Conference Coverage

Trial yields evidence that laser resurfacing may prevent NMSC in aged skin



A dermal-wounding strategy involving fractionated laser resurfacing not only treated actinic keratoses, but it prevented the development of nonmelanoma skin cancer on treated areas, according to the results of a small, randomized trial.

Dr. Jeffrey Wargo dermatologist at The Ohio State University Wexner Medical Center in Columbus

Dr. Jeffrey Wargo

“Previous research suggests a new model to explain why older patients obtain nonmelanoma skin cancer in areas of ongoing sun exposure,” presenting author Jeffrey Wargo, MD, said during the annual conference of the American Society for Laser Medicine and Surgery. “Insulinlike growth factor-1 produced by dermal fibroblasts dictates how overlying skin keratinocytes respond to UVB radiation. The skin of a patient aged in their 20s produces normal levels of healthy fibroblasts, normal levels of insulinlike growth factor 1, and appropriate UVB response via activation of nucleotide excision, repair, and DNA damage checkpoint-signaling systems.”

Older patients, meanwhile, have an increase in senescent fibroblasts, decreased insulinlike growth factor-1 (IGF-1), and an inappropriate UVB response to DNA damage, continued Dr. Wargo, a dermatologist at the Ohio State University Wexner Medical Center in Columbus. Previous studies conducted by his mentor, Jeffrey B. Travers, MD, PhD, a dermatologist and pharmacologist at Wright State University, Dayton, showed that fractionated laser resurfacing (FLR) restores UVB response in older patients’ skin by resulting in new fibroblasts and increased levels of IGF 2 years post wounding.

To determine if FLR of aged skin can prevent the development of actinic keratosis (AK) and nonmelanoma skin cancer, Dr. Travers and Dr. Wargo recruited 48 patients at the Dayton VA Medical Center who were 60 years or older and had at least five AKs on each arm that were 3 mm or smaller, with nothing concerning for skin cancer at the screening visit.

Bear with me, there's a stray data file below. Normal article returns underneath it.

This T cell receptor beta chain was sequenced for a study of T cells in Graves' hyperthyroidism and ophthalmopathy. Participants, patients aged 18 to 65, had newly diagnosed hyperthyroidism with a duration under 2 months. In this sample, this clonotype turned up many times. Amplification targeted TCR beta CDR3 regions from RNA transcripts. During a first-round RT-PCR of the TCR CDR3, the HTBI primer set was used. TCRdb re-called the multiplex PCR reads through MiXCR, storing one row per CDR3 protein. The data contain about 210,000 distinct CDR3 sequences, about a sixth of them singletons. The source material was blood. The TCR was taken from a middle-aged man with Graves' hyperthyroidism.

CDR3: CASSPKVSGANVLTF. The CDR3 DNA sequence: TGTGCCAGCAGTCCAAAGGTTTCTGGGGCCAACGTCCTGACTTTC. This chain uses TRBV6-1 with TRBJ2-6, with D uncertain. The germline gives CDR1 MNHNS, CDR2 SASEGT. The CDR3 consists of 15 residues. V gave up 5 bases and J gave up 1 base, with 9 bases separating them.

Randomization of which arm was treated was based on an odd or even Social Security Number. That arm was treated with the 2,790 nm Erbium:YSSG ablative laser at 120 J/m2 with one pass at 24% coverage from the elbow to hand dorsally. Previously published data reported outcomes for 30 of these patients at 3 and 6 months following treatment. Subsequent to that report, 18 additional subjects have been recruited to the study and follow-up has been extended. Of the 48 patients, 47 were male and their average age was 74, with a range between 61 and 87 years.

At 3 months following FLR, the ratio of AKs on the treated vs. untreated arms was reduced by fourfold, with a P value less than .00001, Dr. Wargo reported. “Throughout the current 30-month follow-up period, this ratio has been maintained,” he said. “In fact, none of the ratios determined at 3, 6, 12, 18, 24, or 30 months post FLR are significantly different. Hence, as described in our first report on this work, these data indicate FLR is an effective treatment for existing AKs. However, our model predicts that FLR treatment will also prevent the occurrence of new AK lesions.”

Among 19 of the study participants who have been followed out to 30 months, untreated arms continued to accumulate increasing number of AKs. In contrast, AKs on treated arms are decreasing with time, indicating the lack of newly initiated lesions.

“A second analysis of the data posits that, if FLR were only removing existing lesions, one would predict the number of AKs that were present at 3 months on both the untreated and FLR-treated [arms] would accumulate at the same rate subsequent to 3 months point in time,” Dr. Wargo said.

He pointed out that 12 patients were removed from the study: two at 12 months, one at 18 months, eight at 24 months, and one at 30 months, as they were found to have 20 or more AKs on their untreated arm and required treatment.

Over the entire study period, “consistent with the notion that FLR was preventing new actinic neoplasia, we noted a dramatic difference in numbers of nonmelanoma skin cancer diagnosed in the untreated areas (22) versus FLR treated areas (2),” Dr. Wargo said. The majority of nonmelanoma skin cancers diagnosed were SCC (17) and 5 basal cell carcinomas on the untreated arms, whereas the 2 diagnosed on the treated arm were SCC. “These studies indicate that a dermal-wounding strategy involving FLR, which upregulates dermal IGF-1 levels, not only treats AKs but prevents nonmelanoma skin cancer,” he said.

The study was funded by the National Institutes of Health. Dr. Travers is the principal investigator. Dr. Wargo reported having no financial disclosures.

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